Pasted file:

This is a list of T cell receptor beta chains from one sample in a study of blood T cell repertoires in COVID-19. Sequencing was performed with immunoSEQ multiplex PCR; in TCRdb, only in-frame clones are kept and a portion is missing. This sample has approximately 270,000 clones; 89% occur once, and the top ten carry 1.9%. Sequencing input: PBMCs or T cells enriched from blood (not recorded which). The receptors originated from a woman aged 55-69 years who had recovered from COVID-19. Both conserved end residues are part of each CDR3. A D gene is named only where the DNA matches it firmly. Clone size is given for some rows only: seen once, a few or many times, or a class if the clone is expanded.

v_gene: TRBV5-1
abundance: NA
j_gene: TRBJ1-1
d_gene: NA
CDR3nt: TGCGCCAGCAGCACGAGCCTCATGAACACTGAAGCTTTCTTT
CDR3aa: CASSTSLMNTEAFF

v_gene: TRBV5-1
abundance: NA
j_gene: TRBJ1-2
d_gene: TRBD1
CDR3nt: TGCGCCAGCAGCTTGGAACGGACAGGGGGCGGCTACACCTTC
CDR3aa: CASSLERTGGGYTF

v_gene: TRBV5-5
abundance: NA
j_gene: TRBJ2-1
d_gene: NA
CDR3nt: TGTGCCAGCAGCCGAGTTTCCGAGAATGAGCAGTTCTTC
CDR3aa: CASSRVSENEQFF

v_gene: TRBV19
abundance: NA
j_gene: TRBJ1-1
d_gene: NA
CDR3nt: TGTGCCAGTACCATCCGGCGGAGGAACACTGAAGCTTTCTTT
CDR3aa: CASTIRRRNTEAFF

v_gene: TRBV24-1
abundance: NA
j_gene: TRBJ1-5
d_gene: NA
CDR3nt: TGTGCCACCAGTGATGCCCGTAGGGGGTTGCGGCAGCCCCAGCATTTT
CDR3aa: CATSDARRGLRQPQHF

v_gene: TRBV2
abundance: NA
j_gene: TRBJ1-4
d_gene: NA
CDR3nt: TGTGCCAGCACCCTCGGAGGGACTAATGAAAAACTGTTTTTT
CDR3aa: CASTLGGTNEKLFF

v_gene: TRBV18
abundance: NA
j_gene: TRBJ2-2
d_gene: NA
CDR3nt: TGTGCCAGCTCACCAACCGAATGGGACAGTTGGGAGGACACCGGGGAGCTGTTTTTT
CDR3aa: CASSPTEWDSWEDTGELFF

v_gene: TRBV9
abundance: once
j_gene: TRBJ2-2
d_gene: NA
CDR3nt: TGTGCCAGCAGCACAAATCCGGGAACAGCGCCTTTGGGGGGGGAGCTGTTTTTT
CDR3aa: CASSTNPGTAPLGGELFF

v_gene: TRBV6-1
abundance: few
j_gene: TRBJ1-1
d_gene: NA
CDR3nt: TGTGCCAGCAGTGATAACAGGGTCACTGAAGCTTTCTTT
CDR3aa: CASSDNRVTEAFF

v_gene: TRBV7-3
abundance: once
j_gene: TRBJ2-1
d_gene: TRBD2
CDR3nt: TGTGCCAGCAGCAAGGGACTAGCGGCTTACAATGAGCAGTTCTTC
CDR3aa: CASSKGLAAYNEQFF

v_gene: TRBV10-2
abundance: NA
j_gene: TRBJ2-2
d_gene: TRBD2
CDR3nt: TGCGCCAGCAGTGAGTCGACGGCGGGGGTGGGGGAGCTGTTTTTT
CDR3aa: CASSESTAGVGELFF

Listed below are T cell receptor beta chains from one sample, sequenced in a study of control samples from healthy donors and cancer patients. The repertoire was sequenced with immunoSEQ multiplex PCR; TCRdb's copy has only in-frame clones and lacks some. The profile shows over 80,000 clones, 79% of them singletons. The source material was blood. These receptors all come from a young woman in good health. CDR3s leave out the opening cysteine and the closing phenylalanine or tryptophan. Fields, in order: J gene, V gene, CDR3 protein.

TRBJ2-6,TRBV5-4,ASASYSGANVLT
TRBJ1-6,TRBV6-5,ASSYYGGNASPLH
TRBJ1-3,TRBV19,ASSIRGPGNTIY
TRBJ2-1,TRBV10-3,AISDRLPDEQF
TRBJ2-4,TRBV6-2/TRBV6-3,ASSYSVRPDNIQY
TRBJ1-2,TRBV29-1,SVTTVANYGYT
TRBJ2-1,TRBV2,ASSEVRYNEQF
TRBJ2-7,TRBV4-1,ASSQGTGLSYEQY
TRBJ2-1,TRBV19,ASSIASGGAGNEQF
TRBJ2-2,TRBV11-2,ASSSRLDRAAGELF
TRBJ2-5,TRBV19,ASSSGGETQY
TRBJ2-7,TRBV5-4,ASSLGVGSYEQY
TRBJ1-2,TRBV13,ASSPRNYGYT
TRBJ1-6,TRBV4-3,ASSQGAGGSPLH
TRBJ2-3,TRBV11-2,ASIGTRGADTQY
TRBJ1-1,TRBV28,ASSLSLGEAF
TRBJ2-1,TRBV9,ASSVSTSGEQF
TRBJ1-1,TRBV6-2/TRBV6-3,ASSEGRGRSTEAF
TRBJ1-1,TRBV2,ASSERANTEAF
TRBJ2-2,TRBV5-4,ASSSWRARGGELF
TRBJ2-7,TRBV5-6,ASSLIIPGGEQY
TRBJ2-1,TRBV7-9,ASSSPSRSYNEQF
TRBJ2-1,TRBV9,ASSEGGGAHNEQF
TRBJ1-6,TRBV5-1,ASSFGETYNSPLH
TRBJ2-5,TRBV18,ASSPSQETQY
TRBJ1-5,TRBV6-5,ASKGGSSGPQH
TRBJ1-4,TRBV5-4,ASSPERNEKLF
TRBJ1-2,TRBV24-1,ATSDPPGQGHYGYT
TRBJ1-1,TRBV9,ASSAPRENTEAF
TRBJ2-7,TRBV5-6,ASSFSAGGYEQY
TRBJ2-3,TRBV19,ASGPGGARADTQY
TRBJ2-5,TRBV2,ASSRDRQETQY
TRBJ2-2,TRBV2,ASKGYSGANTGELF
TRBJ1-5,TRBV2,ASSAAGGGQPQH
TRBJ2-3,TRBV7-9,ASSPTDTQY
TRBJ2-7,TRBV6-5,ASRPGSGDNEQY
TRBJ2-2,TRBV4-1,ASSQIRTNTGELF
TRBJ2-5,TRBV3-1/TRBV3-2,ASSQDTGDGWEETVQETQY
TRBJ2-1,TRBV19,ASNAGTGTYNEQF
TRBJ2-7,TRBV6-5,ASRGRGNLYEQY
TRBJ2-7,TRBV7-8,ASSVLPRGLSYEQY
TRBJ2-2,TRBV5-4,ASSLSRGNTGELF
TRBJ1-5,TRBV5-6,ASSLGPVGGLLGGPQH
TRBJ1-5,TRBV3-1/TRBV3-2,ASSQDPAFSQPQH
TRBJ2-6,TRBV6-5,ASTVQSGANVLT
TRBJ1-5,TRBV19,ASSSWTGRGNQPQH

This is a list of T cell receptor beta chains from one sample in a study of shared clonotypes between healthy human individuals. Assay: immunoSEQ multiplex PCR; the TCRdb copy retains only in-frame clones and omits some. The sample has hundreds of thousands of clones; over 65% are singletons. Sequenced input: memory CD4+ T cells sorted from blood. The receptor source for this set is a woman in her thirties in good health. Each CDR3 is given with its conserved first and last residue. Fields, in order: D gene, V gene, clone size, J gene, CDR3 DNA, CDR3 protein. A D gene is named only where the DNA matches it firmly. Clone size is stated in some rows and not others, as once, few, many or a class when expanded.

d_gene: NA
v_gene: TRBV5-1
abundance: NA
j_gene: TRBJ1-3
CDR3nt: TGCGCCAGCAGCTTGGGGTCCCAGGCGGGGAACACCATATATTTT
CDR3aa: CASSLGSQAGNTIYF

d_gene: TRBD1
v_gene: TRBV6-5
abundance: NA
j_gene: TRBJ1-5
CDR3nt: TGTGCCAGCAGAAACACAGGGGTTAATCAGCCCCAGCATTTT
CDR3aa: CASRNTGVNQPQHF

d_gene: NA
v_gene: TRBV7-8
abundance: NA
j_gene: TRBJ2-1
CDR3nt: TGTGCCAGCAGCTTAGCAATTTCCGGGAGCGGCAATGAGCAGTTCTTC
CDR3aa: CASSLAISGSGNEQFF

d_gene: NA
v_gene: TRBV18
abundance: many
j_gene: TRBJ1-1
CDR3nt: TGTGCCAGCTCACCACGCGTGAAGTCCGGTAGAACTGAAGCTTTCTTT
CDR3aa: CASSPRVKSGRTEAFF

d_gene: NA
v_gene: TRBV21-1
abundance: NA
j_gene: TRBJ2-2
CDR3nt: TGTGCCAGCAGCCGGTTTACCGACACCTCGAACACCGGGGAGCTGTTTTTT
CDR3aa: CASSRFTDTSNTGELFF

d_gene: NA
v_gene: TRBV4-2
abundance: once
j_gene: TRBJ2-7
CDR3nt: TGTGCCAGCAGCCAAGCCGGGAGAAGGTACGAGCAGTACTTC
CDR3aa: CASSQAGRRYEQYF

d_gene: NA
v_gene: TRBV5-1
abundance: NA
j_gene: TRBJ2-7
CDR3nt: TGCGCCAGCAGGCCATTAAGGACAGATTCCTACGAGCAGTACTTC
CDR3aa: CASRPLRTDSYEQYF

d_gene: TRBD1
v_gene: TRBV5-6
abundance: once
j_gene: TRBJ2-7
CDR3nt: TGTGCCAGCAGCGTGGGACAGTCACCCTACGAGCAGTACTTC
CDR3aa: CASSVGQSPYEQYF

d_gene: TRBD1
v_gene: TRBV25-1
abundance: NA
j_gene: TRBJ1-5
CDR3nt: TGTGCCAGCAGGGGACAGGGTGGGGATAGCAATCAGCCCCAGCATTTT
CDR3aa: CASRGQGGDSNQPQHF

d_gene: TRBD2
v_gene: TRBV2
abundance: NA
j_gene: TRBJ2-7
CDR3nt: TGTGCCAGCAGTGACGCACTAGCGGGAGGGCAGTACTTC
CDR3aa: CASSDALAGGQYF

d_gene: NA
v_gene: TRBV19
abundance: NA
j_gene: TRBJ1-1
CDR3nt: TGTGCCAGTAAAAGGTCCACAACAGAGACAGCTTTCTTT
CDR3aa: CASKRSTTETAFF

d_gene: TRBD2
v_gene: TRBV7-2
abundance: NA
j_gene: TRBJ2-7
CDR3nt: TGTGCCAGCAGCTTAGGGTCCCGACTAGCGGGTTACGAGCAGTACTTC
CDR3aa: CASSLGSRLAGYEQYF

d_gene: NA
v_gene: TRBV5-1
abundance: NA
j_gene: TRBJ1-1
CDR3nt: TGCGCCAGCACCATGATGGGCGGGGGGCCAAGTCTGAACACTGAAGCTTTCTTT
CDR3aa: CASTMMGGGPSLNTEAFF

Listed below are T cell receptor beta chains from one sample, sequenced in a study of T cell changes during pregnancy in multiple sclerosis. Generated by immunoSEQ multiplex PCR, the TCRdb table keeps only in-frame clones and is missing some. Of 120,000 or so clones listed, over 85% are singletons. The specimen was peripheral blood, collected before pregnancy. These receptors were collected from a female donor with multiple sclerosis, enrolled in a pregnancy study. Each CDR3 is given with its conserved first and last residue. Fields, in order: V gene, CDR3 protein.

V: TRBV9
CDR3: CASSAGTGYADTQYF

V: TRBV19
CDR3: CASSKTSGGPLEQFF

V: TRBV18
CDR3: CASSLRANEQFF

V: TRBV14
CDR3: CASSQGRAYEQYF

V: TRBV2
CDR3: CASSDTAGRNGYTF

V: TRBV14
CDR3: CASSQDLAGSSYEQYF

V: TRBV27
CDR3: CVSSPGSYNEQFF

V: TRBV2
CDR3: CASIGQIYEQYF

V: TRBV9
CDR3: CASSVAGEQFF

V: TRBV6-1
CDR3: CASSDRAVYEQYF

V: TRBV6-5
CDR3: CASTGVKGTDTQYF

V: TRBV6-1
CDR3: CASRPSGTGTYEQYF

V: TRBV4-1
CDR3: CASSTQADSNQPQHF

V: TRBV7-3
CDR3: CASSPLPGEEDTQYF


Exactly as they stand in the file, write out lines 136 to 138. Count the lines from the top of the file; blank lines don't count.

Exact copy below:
abundance: many
j_gene: TRBJ1-1
CDR3nt: TGTGCCAGCTCACCACGCGTGAAGTCCGGTAGAACTGAAGCTTTCTTT